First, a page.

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Former Rep. John Delaney on the opioids crisis; a field organizer for Sen. Kamala Harris on campaigning in Iowa; and a President Donald Trump supporter who cares more about numbers than personalities.

Daily Newscasts

Report: Protect More Areas of OR Coastline

September 3, 2010

PORTLAND, Ore. - As people head to the Oregon coast for Labor Day weekend, a new report suggests the state could be doing more to protect the coastal waters and the fish and wildlife that inhabit them. Oregon agencies and task forces have been hard at work on plans for managing the ocean resources directly offshore. But a new report says the state is using only one tool by developing marine reserves, and may be ignoring other sensitive parts of the coastal waters in the planning process.

Ben Enticknap, Pacific project manager for Oceana, says the report identifies 31 sites as "Important Ecological Areas" along the 360-mile Oregon coastline. It also spells out the activities in and around those areas that make protection important.

"Dumping, dredge spill materials, setting fiber-optic cables, major shipping, commercial fishing - it's time that we move beyond the Wild West mentality. Our ocean has been treated like the last frontier for way too long."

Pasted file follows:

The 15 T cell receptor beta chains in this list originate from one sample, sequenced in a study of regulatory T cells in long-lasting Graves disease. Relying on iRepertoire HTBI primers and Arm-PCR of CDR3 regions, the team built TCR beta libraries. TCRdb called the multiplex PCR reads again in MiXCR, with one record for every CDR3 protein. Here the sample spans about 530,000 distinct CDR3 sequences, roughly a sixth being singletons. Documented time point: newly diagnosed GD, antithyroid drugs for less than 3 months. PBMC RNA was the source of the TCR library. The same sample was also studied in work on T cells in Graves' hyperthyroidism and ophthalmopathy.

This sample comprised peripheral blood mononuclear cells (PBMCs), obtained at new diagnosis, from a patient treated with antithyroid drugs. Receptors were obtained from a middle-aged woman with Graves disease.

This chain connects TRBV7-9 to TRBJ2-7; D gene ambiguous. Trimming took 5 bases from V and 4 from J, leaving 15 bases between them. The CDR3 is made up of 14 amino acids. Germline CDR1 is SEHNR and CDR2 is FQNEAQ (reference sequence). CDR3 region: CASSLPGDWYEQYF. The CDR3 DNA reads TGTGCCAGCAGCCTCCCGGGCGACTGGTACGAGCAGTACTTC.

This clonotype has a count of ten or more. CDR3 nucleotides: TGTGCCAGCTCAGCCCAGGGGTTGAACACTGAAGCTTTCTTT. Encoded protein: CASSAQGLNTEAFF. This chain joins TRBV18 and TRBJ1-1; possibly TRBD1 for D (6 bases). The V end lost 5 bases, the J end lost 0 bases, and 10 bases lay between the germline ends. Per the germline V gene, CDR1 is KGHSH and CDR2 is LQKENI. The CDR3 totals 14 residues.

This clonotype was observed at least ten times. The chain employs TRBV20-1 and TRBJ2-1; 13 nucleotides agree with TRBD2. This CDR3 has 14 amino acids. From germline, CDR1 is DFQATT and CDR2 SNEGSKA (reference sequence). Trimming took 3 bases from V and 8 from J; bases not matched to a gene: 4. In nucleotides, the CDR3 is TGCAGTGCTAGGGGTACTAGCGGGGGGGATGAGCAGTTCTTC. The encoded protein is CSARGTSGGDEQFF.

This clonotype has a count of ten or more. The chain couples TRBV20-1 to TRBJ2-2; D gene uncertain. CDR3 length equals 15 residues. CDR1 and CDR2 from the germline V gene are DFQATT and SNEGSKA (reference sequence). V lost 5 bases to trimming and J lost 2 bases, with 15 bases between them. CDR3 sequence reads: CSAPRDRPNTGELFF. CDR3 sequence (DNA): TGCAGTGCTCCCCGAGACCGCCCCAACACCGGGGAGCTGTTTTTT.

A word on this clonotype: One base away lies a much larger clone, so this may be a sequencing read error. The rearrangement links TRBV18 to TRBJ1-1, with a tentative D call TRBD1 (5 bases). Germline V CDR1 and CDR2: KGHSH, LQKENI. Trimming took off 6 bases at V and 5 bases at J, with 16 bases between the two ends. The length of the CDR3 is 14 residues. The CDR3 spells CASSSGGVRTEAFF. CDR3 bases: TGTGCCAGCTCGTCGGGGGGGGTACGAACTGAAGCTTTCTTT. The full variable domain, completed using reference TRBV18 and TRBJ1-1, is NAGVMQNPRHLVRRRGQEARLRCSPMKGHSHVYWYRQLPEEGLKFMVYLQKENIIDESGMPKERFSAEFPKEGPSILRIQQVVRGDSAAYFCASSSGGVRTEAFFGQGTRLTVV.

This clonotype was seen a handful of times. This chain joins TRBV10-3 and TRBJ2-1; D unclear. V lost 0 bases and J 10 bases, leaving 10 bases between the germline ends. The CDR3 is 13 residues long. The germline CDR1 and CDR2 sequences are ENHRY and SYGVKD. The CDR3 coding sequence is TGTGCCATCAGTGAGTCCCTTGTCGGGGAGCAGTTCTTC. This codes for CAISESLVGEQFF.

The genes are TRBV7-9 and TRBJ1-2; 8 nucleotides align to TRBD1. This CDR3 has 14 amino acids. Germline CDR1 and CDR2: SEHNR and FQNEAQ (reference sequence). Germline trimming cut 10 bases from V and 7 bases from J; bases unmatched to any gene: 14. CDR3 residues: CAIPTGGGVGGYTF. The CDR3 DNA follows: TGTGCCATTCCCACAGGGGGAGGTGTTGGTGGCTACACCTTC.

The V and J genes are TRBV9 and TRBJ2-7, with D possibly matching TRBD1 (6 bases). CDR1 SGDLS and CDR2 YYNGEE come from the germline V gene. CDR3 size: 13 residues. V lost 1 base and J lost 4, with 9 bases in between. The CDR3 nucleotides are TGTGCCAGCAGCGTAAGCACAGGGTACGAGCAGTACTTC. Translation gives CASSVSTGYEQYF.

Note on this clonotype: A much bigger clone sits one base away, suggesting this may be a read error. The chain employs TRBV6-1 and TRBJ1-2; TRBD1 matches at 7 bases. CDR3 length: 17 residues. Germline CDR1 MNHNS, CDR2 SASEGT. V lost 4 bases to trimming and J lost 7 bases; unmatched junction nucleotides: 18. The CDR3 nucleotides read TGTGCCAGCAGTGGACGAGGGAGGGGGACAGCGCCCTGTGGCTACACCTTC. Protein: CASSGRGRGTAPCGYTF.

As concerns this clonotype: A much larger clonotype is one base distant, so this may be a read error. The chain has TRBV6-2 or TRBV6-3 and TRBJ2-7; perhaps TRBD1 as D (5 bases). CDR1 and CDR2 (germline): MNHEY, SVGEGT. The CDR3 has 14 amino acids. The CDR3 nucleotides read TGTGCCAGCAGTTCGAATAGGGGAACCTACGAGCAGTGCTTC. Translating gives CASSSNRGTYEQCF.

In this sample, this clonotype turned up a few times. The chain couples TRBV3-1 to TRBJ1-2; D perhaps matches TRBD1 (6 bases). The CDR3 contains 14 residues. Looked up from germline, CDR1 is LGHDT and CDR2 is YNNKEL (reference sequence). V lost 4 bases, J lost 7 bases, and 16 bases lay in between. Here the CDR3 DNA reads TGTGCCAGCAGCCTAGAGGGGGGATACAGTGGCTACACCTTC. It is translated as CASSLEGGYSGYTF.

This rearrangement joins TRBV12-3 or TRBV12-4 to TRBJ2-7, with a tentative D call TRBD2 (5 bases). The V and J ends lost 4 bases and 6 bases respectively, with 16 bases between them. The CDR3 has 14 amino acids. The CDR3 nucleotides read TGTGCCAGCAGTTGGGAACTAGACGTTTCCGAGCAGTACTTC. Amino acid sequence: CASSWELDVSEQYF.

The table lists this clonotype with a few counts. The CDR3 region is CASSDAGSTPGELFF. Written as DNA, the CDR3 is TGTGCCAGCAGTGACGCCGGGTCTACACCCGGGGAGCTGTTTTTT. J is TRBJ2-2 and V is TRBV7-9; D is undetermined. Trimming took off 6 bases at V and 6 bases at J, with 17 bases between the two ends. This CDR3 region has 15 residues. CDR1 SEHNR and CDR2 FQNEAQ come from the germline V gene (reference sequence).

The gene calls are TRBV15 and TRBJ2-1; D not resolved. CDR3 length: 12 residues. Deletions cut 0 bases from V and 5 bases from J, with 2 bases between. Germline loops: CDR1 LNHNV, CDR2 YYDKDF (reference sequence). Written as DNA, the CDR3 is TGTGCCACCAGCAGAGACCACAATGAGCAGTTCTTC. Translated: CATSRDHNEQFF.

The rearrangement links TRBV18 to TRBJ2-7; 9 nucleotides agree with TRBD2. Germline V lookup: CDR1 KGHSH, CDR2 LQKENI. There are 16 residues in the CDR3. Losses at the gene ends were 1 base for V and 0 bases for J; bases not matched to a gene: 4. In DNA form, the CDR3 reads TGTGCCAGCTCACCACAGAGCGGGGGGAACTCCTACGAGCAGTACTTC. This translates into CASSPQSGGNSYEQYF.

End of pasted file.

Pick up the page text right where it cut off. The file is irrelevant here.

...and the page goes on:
Enticknap says Oceana supports designating marine reserves and has been active in that process. It also has voiced concerns that the Oregon Department of Fish and Wildlife (ODFW) removed some areas along the coast from the discussion, including well-known places like Otter Rock, Three Arch Rocks and Tillamook Head.

"We would be okay with having conversations about other types of protections for those places; they don't all have to be marine reserves. That's one of the points that's been missed by the state, as we've focused on one tool and not the range of tools to protect the whole ocean."

ODFW has said the areas have other significant commercial or recreational uses that don't make them suitable as marine reserves.

According to Enticknap, much of Oregon's underwater environment hasn't even been mapped. The report suggests the sensitive areas need to be identified using scientific methods so they can be adequately protected as part of any planning process. It also notes more than 30 species on the coast are listed as threatened or endangered.

The full report is available at

Chris Thomas, Public News Service - OR